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A plaza of hope, a place for quiet at BJC

Hope is the thing with feathers

That perches in the soul,

And sings the tune -- without the words,

And never stops at all ...

Emily Dickinson's words stretch around a platform overlooking an infinity pool that sits among buildings at Barnes-Jewish Hospital.

The Ellen S. Clark Hope Plaza is a place of peace and quiet and a tribute to Ellen Clark, who passed away in March of this year. It can be found at the entrance to the BJC Institute of Health, which is part of the Washington University School of Medicine. The plaza covers a little more than two acres, with 100 large trees, 40,000 plantings, the fountain, the platform and fiber optic lights.

The space that Steve Sobo, director of design and construction at the School of Medicine, calls a deep woods experience, was previously an urban jungle. Originally, Sobo says, the area was designed to be somewhat generic with a much smaller budget.

Then, Bob Clark, chairman and chief executive of Clayco Construction Co., stepped in as a donor.

"Bob wanted to do something special for his wife," Sobo says.

And sweetest in the gale is heard;

And sore must be the storm

That could abash the little bird

That kept so many warm...

That elevated the project from what Sobo calls a nice little fountain to what it is today.

"It's really changed the entire campus," he says.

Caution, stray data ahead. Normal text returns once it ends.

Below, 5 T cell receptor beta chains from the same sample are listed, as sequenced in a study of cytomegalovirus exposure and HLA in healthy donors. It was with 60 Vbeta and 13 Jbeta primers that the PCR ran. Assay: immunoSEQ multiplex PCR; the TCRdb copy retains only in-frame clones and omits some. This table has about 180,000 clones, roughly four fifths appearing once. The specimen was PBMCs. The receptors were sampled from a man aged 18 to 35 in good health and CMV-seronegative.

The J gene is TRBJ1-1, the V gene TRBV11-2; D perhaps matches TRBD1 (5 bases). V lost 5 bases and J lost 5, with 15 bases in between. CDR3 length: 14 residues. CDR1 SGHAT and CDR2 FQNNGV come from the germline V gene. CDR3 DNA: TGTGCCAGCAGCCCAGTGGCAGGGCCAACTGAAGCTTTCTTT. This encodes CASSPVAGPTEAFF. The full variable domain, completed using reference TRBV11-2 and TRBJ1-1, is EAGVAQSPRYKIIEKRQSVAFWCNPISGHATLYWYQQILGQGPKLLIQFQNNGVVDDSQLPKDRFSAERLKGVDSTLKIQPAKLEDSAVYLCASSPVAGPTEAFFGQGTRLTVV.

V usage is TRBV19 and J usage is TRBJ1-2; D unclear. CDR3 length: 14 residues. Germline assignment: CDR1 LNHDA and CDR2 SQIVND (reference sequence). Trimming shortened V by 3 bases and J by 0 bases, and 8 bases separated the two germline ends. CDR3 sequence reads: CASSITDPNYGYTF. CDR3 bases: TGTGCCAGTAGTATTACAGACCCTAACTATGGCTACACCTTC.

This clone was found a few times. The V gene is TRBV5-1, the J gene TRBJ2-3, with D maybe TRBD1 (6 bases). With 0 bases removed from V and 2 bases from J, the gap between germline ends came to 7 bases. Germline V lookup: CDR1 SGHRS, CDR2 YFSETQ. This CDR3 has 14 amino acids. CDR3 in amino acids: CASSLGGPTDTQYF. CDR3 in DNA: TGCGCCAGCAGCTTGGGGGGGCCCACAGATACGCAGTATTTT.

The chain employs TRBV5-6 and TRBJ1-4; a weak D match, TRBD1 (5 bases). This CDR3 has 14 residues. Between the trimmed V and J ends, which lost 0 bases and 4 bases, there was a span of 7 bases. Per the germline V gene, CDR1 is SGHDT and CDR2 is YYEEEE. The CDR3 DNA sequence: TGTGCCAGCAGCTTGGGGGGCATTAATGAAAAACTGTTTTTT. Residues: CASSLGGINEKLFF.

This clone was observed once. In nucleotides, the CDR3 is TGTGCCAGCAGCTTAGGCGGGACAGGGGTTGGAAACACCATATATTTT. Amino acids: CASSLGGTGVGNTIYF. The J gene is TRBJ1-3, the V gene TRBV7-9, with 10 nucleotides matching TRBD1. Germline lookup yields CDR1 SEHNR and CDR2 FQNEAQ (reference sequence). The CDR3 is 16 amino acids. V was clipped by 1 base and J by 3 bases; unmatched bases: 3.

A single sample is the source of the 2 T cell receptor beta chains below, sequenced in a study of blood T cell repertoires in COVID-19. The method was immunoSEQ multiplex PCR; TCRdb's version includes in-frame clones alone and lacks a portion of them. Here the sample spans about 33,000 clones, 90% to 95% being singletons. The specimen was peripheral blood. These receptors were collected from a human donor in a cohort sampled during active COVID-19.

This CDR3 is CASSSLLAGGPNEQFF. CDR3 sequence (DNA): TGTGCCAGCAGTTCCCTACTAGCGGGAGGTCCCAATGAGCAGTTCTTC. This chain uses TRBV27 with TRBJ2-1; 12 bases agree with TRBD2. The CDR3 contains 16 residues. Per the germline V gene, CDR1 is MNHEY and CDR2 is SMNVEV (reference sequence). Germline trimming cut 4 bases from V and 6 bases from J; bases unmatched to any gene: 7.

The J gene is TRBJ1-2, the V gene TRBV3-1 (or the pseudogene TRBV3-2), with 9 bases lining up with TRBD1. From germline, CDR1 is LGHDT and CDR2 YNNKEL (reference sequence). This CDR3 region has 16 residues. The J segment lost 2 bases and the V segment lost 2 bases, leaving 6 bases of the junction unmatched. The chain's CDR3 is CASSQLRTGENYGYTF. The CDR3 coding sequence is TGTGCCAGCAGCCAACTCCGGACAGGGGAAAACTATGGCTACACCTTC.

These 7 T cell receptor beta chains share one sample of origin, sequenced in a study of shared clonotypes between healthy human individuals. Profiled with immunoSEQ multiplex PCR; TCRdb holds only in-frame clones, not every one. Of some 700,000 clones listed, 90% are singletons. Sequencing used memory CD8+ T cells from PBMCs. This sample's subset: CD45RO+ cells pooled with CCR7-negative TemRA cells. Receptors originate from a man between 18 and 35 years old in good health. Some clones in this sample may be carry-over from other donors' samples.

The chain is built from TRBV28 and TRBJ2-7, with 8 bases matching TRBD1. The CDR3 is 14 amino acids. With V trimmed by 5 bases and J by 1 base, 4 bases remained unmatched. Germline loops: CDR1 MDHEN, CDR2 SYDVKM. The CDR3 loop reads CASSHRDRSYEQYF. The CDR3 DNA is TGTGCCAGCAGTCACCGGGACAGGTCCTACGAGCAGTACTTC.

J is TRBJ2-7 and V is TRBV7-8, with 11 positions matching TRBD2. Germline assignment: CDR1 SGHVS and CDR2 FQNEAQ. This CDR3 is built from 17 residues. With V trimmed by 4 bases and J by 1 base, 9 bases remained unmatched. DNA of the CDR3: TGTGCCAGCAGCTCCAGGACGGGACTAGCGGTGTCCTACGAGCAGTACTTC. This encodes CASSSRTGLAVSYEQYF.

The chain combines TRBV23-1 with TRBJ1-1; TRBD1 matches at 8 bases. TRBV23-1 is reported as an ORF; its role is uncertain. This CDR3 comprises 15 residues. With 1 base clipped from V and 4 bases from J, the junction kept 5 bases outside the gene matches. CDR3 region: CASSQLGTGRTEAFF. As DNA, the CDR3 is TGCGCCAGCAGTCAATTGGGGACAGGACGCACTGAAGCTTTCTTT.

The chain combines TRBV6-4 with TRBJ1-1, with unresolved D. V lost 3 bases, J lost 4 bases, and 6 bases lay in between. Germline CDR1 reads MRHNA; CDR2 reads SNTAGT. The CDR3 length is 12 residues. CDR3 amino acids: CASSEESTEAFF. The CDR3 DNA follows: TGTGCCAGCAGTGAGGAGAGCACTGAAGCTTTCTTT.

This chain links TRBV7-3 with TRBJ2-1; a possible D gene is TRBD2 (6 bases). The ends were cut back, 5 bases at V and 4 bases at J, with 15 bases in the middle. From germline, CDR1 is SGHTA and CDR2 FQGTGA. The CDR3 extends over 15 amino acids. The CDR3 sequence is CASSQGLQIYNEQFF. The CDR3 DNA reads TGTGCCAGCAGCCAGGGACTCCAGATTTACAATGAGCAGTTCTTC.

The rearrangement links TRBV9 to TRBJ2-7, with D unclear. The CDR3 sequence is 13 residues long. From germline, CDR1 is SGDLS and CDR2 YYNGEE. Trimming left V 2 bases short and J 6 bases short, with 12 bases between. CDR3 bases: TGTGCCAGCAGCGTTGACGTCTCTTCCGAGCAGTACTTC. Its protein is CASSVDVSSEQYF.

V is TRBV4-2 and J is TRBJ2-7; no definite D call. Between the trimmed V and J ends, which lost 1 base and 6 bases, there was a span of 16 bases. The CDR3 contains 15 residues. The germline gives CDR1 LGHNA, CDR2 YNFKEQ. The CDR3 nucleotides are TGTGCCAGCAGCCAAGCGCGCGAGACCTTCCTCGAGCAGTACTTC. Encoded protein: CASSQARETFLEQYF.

With Clark's help, renowned architect Maya Lin designed the plaza's water feature and landscape. Lin, best known for designing the Vietnam Memorial, was laid back and easy to work with, say both Sobo and John Marcallini, a member of the design construction group.

Boston-based Michael Van Valkenburgh Associates Inc. worked on the landscaping, which includes grasses, trees and plants native to the region.

The Missouri Botanical Garden will use the space as a learning ground for planting native plants, according to the university.

The project, which Sobo wouldn't share the price tag of, led to the closing of Euclid Avenue from Parkview Place to the south of the building. Children's Place was also closed from the turnaround in front of St. Louis Children's Hospital to the eastern edge of Euclid, according to the university.

…I've heard it in the chillest land,

And on the strangest sea:

Yet, never, in extremity,

It asked a crumb of me.

— Emily Dickinson

Now, the space is transformed, Marcallini says, and over the next few years, the Kentucky coffee trees, willows, redbuds and swamp white oaks will further transform the space as they grow.

Though it's too hot for people to spend much time outside now, he figures that will change as temperatures drop.

"As it gets cooler, I think it's going to be a tremendous asset to the university," Mancallini says.

Before Ellen Clark's death, the mother of five and grandmother of three got to work along with her husband and Lin on the plaza's design.

Now, the finished project offers a space for everyone, with nature, design and, if they're looking for it, maybe a little hope, too.

This article originally appeared in the St. Louis Beacon.

Kristen Hare